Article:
They may well be termed the gold standard for interpersonal relationships. A heaven-sent standard introduced by Jesus in Matthew chapter seven. “Judge not, that you be not judged” (vs 1). And, “…whatever you want men to do to you, do also to them” (vs. 12) (NKJV). Not surprisingly, both passages are usually embraced wholeheartedly by believers, for themselves, even as they sparingly apply either verse for the benefit of others.
Oh, but we will judge. And, we will heap mistreatment upon others once their sins become known to, or suspected by, us. Nowhere in daily living does this reality display itself quite so prominently than when believers voice rejection and condemnation of the LGBTQ community’s residents and supporters.
What is curious, though, is how tolerant we can be of the sinful practices of those we know and love. For example, suspected robbers and thieves in our midst don’t bother us. You know, those whose financial support of the church’s mission through tithes and offerings, we suspect, is either sparse or nonexistent. Then, we tend to accept those known to take the Lord’s name in vain. Still, more curious, is how comfortable we can be indulging bearers of false witness, dis-respecters of fathers and mother, engagers in idolatry (putting relationships, cars, money, and all the rest ahead of God). Curious, too, how cozy we can be with those who kill the faith of others through gossip and innuendo. And, interestingly, coveters, adulterers and fornicators, are often met with the silence of the lambs. Each of the aforementioned acts are counted as sin by God. Yet, when family or friends, are reported to have engaged in such conduct, our silence becomes a “get out of jail, free” card.
Of Eve and Steve
True, often we don’t have all the facts; but, even when suspicions arise, rarely do we feel the need to investigate. Except, it seems, when there is suspected LGBTQ involvement. Then, suspicion is sufficient for taking action against those we’ve determined to be involved in “the number one sin before God”: same sex relationships.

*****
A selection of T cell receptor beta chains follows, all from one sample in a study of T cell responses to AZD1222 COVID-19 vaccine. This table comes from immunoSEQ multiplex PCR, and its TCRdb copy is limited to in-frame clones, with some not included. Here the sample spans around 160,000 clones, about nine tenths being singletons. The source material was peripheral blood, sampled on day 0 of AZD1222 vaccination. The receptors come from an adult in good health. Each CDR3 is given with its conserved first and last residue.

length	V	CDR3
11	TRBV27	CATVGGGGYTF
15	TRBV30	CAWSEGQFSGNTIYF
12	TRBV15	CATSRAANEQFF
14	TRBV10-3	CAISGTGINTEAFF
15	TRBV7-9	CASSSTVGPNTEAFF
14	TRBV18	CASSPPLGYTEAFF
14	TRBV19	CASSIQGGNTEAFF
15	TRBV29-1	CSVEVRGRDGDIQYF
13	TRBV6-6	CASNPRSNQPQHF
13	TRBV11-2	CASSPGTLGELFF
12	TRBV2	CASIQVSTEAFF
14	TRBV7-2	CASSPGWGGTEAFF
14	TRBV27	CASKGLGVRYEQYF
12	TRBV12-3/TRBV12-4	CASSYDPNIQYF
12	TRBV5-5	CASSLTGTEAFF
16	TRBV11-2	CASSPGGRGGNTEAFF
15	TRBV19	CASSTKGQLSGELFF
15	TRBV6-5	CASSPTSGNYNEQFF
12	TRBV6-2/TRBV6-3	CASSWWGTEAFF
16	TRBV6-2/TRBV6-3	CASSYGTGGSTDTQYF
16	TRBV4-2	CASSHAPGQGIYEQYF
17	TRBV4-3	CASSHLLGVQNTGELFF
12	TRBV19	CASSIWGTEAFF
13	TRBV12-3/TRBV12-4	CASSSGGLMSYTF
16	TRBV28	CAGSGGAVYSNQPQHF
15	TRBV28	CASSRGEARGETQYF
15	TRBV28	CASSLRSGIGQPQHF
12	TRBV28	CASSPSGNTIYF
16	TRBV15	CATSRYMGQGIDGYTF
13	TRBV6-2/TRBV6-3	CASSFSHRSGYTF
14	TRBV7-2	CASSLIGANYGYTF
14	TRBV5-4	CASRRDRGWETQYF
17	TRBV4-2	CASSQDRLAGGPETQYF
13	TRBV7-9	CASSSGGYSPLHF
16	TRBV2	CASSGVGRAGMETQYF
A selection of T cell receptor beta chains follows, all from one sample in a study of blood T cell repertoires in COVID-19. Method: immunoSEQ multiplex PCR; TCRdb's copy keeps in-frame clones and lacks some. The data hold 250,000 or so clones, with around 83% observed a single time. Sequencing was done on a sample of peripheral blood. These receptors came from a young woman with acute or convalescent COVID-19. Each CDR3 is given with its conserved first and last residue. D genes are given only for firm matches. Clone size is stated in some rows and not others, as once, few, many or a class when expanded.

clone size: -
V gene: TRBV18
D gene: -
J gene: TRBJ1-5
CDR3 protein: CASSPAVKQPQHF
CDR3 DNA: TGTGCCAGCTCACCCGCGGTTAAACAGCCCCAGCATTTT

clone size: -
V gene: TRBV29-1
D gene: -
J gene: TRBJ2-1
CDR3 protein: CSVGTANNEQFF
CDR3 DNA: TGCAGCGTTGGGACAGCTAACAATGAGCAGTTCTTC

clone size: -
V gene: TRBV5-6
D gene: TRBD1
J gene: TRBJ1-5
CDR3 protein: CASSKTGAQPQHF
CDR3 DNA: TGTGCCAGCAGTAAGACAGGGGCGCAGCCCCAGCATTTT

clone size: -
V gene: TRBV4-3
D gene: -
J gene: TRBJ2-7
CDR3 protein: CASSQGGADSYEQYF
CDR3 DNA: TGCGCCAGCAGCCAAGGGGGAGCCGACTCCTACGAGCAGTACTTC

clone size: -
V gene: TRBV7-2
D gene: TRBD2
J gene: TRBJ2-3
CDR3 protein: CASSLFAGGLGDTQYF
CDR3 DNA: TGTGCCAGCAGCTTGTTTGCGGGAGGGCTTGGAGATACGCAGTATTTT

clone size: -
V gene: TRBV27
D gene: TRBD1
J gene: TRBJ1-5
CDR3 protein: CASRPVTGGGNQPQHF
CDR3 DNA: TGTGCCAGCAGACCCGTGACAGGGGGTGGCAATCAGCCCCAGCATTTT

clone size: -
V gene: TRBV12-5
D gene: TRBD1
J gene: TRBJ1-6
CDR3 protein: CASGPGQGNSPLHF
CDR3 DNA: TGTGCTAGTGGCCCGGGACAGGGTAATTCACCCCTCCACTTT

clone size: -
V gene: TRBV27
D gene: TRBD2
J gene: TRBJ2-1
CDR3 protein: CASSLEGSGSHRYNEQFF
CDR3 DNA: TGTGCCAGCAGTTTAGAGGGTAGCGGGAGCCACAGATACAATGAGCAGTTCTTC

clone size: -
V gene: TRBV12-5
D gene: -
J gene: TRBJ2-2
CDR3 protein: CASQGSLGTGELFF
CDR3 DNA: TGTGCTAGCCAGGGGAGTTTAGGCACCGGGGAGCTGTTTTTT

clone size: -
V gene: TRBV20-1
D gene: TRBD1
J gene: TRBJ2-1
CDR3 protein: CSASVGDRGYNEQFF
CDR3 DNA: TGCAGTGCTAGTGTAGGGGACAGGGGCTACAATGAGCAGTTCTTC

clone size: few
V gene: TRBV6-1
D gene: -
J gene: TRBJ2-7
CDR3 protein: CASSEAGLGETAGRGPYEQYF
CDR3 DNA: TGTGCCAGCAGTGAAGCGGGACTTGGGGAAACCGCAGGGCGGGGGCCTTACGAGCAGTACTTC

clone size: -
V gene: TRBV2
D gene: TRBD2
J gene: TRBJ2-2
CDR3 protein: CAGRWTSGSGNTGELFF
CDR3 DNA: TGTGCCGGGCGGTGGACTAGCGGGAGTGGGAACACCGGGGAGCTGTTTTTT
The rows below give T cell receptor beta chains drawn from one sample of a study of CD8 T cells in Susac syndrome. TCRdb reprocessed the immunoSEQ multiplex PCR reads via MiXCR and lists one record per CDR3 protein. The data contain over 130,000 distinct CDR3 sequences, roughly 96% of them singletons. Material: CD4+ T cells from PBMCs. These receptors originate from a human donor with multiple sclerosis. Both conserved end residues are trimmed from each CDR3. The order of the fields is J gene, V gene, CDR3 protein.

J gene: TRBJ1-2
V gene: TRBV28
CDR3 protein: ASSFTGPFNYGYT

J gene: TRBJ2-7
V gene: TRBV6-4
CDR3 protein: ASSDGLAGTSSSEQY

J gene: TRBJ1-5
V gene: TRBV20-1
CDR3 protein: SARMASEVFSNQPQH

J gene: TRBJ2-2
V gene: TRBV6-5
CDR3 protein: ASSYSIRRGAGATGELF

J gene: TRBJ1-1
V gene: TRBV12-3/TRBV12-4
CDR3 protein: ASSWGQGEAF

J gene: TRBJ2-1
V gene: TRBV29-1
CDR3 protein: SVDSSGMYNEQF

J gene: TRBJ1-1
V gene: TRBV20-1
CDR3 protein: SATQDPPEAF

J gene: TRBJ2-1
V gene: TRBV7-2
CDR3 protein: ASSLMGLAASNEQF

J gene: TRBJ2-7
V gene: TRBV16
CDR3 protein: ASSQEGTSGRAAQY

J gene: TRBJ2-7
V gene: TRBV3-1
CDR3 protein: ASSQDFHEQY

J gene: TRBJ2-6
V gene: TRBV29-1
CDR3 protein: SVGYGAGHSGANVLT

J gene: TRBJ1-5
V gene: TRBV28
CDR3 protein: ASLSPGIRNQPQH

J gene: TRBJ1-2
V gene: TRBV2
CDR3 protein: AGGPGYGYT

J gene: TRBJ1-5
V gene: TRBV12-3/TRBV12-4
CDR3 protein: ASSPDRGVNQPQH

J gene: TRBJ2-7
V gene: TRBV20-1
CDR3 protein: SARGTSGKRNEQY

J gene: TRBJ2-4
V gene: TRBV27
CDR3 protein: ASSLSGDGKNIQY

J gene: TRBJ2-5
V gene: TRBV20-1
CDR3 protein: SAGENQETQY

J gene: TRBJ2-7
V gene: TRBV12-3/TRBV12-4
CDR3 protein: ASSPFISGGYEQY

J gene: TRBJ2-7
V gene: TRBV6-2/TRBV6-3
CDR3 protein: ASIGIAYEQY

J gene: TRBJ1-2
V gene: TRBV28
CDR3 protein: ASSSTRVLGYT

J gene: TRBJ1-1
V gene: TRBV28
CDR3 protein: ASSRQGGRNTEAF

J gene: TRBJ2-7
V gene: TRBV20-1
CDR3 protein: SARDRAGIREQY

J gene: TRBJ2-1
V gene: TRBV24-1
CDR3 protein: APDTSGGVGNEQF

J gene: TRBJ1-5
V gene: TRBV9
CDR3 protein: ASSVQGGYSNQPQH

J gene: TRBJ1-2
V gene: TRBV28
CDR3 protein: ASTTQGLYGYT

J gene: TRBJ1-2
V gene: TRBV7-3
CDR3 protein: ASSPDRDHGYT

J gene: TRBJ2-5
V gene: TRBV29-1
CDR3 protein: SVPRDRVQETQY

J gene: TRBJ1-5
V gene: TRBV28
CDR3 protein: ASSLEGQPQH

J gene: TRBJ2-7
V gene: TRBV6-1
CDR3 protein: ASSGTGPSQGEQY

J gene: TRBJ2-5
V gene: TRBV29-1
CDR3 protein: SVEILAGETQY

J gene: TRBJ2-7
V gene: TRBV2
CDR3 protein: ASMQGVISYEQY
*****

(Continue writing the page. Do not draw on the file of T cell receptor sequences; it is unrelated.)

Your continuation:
Meanwhile, supporters of gay rights maintain that God does not view same gender relationships as sinful. In his book, God and the Gay Christian: The Biblical Case in Support of Same-Sex Relationships, Matthew Vines offers what he deems to be a valid response to what Christians used to quip: “God created Adam and Eve, not Adam and Steve.”
Using Genesis 2:18, Vines admits that “in the beginning…” God created a woman for Adam. However, he says notice that when God said, “it is not good for man to be alone,” God gave Adam a suitable helpmate. Accordingly, Vines suggests, the key to understanding God’s gift to Adam is the word, “suitable.” His theory is that because Adam was a heterosexual man, the only suitable helpmate for him was a woman. The gift of a male helpmate would have been a deviation from the Divine plan to provide “suitable” helpmates. So, adds Vines, “if Adam had been a gay man, a suitable gift would have been a gay helpmate.
Sadly, there is no Biblical support for this teaching.
Two points on that thinking: 1). Human intimacy occurring outside of the sanctity of marriage is unlawful. Furthermore, at the time of the creation, there was no sin on the earth. Thus, there would have been no gay or lesbian candidates for the choosing of a helpmate. 2). Genesis chapter two is an expansion of chapter one. Therefore, it is clear that God’s admonition to Adam and Eve as found in Genesis 1:28, to be, “fruitful and multiply” would have been an impossibility, if He had placed two men or two women in the Garden.
There is no ambiguity in the Bible concerning the sinfulness of same gender relationships. Genesis 19:5 reminds us that the men of Sodom sealed their own doom with the words, “Where are the men who came to you tonight? Bring them out to us that we may know them carnally.”
Attempts to reduce the sins of Sodom and Gomorrah to inhospitality or injustice is wishful thinking, not “thus says the Lord.” Leviticus 18:22 is very explicit: “You shall not lie with a male as with a woman. It is an abomination.” Leviticus 20:13 concurs: “If a man lies with a male as he lies with a woman, both of them have committed an abomination.”
God’s view of same gender relationships is consistent in the Old Testament and the New Testament. See: Romans 1:26-32; 1 Corinthians 6:9, 10; Jude 6. Nonetheless, a professed Christian does not have license from heaven to mistreat or abuse anyone. All are to be loved according to God’s will.
As Christians, our obligation is to demonstrate God’s agape love to every believer, and non-believer, with whom we interact. We’ve not been called to heap condemnation on sinners. 1 Corinthians 13 reminds us of love’s patient and kind qualities. Jesus Himself gave clear instructions throughout the Bible. In Matthew 22:39, His disciples are called to “love your neighbor as yourself.” Heaven’s call for a loving spirit is so comprehensive that in Matthew 5:44 believers are admonished to “love your enemies.” If we are to love our enemies, surely, He expects us to love adherents to the LGBTQ way of life, who are not our enemies.
We are to love and be kind to everyone we meet. Each is a potential citizen of the Kingdom of Glory. Our role is to love as Jesus loves. Undeservedly. Unreservedly. For every child of the King, that’s the gold standard.
This article is part of our 2019 July / August Issue